And ,of course, as well as making me wiser about Catterick and Catraeth, and reminding me of Frontier Wolf , this prompts me to ask all you readers and contributors – regular and occasional – please do tell us some more “Aha” moments …
In the light of today’s (29th June) entry in Rosemary Sutcliff’s 1988 diary, I went back to her novel The Shining Company. Rosemary, my godmother and cousin, kindly gave me and my family a copy when the US edition was published. She reveals her preference for it in the letter she enclosed (which I had forgotten!)
The Shining Company, the historical novel by Rosemary Sutcliff, was published to excellent reviews over twenty years ago, although it was awarded a major US award for children’s literature last year. This was the review in The Times newspaper, by Brian Alderson who was a pioneer of the study of children’s literature in Britain.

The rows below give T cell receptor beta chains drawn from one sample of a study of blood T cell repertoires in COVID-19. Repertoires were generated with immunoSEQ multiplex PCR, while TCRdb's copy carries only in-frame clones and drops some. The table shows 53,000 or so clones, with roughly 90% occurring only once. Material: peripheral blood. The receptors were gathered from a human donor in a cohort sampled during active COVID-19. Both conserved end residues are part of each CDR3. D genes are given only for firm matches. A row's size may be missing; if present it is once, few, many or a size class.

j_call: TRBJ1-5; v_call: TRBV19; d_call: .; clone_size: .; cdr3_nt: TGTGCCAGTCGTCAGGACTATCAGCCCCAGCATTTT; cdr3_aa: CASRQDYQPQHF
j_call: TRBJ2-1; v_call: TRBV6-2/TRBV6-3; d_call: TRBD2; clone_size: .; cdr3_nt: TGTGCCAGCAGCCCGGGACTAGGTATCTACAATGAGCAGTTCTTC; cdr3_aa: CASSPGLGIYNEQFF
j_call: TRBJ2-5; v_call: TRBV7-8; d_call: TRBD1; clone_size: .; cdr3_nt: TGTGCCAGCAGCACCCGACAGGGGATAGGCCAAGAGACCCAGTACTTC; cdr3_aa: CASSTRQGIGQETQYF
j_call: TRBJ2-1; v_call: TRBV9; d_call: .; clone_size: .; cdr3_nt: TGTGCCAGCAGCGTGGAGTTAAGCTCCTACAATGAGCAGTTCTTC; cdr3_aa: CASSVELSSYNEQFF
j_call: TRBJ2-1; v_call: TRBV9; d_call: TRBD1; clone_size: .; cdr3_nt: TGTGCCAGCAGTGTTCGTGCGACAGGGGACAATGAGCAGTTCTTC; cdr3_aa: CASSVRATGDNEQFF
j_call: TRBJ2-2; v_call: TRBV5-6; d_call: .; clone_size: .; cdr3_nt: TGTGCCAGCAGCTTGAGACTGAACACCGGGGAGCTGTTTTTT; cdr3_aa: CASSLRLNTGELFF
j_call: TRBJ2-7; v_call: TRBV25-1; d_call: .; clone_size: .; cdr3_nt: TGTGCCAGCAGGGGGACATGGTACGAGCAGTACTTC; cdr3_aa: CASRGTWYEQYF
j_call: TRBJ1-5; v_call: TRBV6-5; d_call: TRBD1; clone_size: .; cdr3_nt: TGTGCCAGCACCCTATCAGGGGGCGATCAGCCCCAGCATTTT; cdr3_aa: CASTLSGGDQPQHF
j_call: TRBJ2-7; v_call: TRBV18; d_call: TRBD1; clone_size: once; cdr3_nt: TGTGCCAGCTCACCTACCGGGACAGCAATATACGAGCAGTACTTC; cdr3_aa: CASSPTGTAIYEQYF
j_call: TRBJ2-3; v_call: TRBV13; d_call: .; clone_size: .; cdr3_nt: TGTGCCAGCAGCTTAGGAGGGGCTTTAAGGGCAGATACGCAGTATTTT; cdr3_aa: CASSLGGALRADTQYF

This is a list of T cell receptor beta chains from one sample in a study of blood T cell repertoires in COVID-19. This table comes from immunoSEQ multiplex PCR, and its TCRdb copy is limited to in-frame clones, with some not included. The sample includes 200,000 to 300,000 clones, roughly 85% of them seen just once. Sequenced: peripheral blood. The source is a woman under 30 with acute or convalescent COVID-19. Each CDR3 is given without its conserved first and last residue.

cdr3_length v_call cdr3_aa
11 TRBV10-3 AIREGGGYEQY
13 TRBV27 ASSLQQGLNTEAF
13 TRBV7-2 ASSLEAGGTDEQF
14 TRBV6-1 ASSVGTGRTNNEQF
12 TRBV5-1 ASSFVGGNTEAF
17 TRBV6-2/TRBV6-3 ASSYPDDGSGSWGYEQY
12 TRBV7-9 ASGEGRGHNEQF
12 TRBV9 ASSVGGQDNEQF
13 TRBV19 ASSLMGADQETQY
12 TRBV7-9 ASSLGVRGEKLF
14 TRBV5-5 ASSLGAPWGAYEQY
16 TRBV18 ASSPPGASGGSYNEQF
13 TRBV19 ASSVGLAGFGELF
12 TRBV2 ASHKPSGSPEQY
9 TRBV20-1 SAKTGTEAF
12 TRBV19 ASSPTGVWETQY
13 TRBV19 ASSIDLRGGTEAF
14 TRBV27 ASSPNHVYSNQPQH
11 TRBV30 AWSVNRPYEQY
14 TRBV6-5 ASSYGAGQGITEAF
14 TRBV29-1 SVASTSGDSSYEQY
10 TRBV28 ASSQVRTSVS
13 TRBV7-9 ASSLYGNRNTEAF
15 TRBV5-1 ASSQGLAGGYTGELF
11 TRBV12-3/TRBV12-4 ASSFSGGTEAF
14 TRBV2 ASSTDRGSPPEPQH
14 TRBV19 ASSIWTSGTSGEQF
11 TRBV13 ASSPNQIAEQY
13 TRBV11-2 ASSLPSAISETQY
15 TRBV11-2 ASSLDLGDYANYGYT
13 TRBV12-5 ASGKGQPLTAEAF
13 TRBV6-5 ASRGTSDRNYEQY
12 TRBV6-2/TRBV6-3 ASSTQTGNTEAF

Y Gododdin is not a species of baby-talk, but a tale of bloody strife, said to have been written around the end of the 7th century by the Welsh bard Aneirin. It tells how the High Chief of the Gododdin, Mynyddog Mwynfawr, called a hosting of the Celtic tribes at Edinburgh. There, for the space of a year, he trained a war-band of 300 princes and then unleashed them on the invading Saxons at the Battle of Catterick. Everything went wrong, and only one hero returned from the fray. But his exploits and those of his companions were celebrated by Aneirin in ”the Great Song that others will sing for a thousand years”.